Resources

Ideas to Read and Pass Along

Kevin & Jackie Freiberg

Hiring Questions

Questions You Can Ask to Screen for Attitude

  • Tell me about the last time you broke the rules to serve a customer in need. [flexibility; judgment]
  • Tell me how you recently used humor to diffuse a tense situation. [fun]
  • Tell me about a time when you went above and beyond the call of duty to assist a co-worker when you received no recognition or no credit. [unselfishness; teamwork]
  • Give me an example of how you work with an extremely difficult co-worker. How did you handle it? [adaptability]
  • Describe a time when a co-worker failed to pull their weight. What did you do? [adaptability]
  • Tell me about a time when you made a serious mistake with a customer or a co-worker. How did you reconcile it? [ability to admit mistakes]
  • Tell me about the most difficult customer you’ve ever dealt with. How did you handle it? [service focus]
  • What’s the most important thing you have learned in the last six months? What new skills, knowledge or experience have you gained? [willingness and ability to learn]
  • Tell me about the last time you tried something new or took on additional responsibility when there was no guarantee for success. [willingness to take risks]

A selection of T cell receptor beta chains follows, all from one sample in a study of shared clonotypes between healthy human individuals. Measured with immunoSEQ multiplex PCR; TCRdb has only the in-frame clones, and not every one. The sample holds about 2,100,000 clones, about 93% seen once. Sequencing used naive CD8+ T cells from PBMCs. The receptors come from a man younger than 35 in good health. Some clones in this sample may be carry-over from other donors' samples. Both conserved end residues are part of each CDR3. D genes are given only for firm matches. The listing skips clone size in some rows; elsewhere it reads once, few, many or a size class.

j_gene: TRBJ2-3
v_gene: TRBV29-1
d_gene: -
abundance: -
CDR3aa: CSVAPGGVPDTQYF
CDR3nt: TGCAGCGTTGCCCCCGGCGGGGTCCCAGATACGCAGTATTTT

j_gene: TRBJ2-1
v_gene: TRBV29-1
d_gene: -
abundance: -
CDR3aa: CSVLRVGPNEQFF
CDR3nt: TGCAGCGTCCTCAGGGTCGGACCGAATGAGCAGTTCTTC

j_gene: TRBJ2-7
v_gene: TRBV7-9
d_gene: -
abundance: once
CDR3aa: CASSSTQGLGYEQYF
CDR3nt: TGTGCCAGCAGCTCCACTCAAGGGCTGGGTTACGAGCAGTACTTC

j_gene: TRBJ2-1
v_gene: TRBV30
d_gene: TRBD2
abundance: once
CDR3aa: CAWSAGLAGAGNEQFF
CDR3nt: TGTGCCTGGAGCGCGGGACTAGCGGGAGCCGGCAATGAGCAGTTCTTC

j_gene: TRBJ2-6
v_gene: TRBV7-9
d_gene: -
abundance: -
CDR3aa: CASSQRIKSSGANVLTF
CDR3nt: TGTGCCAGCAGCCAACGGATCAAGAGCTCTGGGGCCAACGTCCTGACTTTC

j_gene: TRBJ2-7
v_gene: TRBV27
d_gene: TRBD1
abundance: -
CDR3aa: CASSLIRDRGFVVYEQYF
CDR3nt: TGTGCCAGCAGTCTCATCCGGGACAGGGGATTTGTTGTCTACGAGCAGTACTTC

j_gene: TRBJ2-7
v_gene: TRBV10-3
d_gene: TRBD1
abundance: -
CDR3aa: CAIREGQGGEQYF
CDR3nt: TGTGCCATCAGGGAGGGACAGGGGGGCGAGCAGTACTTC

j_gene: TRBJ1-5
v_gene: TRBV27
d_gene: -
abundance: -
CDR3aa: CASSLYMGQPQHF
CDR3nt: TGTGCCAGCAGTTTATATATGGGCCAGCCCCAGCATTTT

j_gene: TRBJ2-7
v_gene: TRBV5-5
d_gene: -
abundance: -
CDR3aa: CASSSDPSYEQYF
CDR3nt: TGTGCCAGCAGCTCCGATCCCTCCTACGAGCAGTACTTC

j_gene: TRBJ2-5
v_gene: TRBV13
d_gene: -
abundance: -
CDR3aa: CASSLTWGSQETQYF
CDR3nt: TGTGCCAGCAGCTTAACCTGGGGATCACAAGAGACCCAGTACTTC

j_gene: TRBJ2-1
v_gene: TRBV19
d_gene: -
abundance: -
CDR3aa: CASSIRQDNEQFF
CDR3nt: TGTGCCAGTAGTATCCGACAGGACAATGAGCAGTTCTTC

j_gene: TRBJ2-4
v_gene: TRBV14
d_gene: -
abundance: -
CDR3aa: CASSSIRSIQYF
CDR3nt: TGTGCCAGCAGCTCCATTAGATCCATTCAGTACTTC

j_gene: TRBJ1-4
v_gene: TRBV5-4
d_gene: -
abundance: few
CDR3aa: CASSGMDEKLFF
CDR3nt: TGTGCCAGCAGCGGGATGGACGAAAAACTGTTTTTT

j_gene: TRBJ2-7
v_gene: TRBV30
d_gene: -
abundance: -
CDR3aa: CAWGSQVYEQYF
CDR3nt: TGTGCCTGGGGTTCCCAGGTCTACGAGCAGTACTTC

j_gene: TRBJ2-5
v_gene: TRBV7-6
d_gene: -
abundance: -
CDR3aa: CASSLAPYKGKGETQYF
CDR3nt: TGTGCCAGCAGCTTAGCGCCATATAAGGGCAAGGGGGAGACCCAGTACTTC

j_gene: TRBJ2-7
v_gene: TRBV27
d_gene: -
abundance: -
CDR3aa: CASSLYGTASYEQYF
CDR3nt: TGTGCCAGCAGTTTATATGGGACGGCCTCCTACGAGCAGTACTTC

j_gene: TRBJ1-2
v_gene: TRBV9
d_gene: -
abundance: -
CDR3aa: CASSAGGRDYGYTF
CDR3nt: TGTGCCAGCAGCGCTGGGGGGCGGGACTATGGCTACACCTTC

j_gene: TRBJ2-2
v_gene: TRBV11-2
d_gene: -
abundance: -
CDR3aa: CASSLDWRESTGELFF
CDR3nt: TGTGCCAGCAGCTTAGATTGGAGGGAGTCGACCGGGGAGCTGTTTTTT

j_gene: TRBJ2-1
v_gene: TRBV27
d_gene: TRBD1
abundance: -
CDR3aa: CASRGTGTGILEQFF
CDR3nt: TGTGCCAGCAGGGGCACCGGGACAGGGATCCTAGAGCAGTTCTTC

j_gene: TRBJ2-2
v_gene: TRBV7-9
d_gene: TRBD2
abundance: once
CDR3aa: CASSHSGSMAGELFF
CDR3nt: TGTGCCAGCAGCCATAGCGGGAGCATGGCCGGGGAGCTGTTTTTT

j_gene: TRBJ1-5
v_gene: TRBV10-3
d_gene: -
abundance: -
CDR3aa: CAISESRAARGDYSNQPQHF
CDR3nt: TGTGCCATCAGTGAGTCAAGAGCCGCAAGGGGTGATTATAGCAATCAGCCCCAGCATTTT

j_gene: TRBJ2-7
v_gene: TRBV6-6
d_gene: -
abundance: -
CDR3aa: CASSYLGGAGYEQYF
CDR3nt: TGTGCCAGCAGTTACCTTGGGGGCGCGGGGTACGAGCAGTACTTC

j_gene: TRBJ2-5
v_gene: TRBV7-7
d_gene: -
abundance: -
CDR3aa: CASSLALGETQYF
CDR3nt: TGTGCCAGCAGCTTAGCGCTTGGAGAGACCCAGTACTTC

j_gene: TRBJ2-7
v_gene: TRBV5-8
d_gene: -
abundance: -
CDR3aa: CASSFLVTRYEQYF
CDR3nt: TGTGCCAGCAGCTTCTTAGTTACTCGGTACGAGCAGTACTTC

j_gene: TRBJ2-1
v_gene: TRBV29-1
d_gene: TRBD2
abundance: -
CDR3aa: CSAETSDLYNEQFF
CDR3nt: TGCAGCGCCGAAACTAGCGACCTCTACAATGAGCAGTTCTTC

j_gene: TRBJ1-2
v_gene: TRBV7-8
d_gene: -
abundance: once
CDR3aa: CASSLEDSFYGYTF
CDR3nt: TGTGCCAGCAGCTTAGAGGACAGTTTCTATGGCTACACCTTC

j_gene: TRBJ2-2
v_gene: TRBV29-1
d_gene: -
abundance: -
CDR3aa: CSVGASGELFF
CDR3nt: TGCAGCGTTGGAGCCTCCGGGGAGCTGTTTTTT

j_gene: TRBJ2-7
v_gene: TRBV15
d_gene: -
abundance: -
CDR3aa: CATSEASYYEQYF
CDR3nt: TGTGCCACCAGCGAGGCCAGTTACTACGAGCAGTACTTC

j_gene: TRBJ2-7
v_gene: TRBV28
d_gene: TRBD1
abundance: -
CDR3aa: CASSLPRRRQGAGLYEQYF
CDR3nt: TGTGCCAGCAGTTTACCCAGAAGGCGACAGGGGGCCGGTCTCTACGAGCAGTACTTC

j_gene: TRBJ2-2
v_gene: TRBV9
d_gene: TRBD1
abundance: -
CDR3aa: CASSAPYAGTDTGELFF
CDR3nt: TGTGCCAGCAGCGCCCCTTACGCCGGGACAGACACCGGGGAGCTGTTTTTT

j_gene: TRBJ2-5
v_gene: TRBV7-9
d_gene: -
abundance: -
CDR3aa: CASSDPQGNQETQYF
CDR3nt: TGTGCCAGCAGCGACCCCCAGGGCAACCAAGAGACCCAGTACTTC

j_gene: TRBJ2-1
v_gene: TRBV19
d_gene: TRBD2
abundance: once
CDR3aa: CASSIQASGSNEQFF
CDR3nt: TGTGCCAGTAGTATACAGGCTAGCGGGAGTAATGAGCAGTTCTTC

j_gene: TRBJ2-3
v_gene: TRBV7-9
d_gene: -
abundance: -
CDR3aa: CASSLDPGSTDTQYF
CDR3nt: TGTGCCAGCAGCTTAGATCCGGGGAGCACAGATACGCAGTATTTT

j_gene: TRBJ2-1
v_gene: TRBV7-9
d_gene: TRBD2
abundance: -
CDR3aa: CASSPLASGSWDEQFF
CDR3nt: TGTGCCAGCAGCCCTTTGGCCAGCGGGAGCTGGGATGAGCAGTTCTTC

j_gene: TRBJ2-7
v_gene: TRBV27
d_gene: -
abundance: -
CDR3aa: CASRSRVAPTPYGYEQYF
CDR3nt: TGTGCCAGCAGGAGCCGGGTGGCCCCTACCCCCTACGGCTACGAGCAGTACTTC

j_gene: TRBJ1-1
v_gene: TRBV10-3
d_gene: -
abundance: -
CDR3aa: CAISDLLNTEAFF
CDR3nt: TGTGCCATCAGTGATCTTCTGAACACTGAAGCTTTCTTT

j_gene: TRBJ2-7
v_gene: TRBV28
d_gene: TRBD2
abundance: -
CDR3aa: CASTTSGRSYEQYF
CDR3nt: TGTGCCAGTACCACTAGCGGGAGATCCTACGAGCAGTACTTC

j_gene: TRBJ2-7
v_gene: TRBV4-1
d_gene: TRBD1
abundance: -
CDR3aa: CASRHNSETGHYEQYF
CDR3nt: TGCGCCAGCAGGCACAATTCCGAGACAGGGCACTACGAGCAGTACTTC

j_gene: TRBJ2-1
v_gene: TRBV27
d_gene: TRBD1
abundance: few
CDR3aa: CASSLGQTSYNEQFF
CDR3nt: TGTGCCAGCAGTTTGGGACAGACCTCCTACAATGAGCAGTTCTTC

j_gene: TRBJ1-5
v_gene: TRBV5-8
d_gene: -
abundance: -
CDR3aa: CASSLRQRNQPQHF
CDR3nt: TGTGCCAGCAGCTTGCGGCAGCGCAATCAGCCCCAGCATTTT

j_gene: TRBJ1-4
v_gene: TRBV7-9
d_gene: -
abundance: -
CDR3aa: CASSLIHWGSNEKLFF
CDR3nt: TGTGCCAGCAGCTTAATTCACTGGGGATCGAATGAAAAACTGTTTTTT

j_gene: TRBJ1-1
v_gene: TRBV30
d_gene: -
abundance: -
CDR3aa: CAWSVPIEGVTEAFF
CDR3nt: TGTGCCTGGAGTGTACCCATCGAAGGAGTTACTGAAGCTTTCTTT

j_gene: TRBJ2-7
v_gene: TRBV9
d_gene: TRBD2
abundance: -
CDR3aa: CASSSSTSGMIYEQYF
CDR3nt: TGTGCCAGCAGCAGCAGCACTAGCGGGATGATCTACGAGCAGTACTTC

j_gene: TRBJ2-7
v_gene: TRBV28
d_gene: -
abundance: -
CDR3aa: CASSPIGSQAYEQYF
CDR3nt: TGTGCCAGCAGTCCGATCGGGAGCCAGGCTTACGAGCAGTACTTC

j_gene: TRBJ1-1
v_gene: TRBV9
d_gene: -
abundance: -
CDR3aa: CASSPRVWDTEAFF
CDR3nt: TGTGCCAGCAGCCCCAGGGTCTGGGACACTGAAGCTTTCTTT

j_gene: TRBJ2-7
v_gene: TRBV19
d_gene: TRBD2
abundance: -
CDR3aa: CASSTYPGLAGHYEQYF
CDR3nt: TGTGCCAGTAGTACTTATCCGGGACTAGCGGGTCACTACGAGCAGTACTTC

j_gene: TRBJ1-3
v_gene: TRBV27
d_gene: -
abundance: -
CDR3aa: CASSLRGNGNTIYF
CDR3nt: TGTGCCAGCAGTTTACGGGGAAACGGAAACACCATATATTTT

• Tell me about the last time you asked someone for feedback. What did you do with that information? [willingness to be coached]
  • Tell me about the last time you had to work with others to accomplish a critical result. What did you do? [collaboration]

Notes:

1. Another exercise you can use to screen for unselfishness and teamwork begins with asking interviewees to prepare a 5 minute presentation about themselves in a group interview. Then as each presenter comes up to share their personal story, watch the audience members to see if they are enthusiastically drawing the speaker out and encouraging the speaker [unselfishness] or if they are busy making last minute notes and preparing their own presentations [selfishness].

2. Notice that these are not hypothetical, “what would you do” type questions. These questions ask for previously demonstrated behavior. The assumption is that emphasis on past behavior determines future success.

3. Your questions will become more powerful and more targeted if you first identify your star players in a particular function and then build a profile of the key attributes that are common to each of those star players. Successful screening begins with knowing precisely what it is you’re looking for.